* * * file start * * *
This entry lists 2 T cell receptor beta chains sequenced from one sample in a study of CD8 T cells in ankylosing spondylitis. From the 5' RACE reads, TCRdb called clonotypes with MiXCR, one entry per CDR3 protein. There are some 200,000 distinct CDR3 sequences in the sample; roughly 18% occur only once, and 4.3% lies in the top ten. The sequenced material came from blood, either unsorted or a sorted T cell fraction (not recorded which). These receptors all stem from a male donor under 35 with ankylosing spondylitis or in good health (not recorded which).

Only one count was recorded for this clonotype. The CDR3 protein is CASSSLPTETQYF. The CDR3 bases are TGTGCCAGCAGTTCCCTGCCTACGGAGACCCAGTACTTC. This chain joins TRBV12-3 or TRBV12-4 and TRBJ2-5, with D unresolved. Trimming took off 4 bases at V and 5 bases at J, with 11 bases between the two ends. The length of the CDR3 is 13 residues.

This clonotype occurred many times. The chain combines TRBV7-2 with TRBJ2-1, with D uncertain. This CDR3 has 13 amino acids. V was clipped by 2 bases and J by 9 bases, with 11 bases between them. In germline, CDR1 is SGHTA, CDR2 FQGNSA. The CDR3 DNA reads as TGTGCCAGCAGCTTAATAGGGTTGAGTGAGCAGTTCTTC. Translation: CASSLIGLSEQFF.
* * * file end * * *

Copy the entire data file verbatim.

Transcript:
This entry lists 2 T cell receptor beta chains sequenced from one sample in a study of CD8 T cells in ankylosing spondylitis. From the 5' RACE reads, TCRdb called clonotypes with MiXCR, one entry per CDR3 protein. There are some 200,000 distinct CDR3 sequences in the sample; roughly 18% occur only once, and 4.3% lies in the top ten. The sequenced material came from blood, either unsorted or a sorted T cell fraction (not recorded which). These receptors all stem from a male donor under 35 with ankylosing spondylitis or in good health (not recorded which).

Only one count was recorded for this clonotype. The CDR3 protein is CASSSLPTETQYF. The CDR3 bases are TGTGCCAGCAGTTCCCTGCCTACGGAGACCCAGTACTTC. This chain joins TRBV12-3 or TRBV12-4 and TRBJ2-5, with D unresolved. Trimming took off 4 bases at V and 5 bases at J, with 11 bases between the two ends. The length of the CDR3 is 13 residues.

This clonotype occurred many times. The chain combines TRBV7-2 with TRBJ2-1, with D uncertain. This CDR3 has 13 amino acids. V was clipped by 2 bases and J by 9 bases, with 11 bases between them. In germline, CDR1 is SGHTA, CDR2 FQGNSA. The CDR3 DNA reads as TGTGCCAGCAGCTTAATAGGGTTGAGTGAGCAGTTCTTC. Translation: CASSLIGLSEQFF.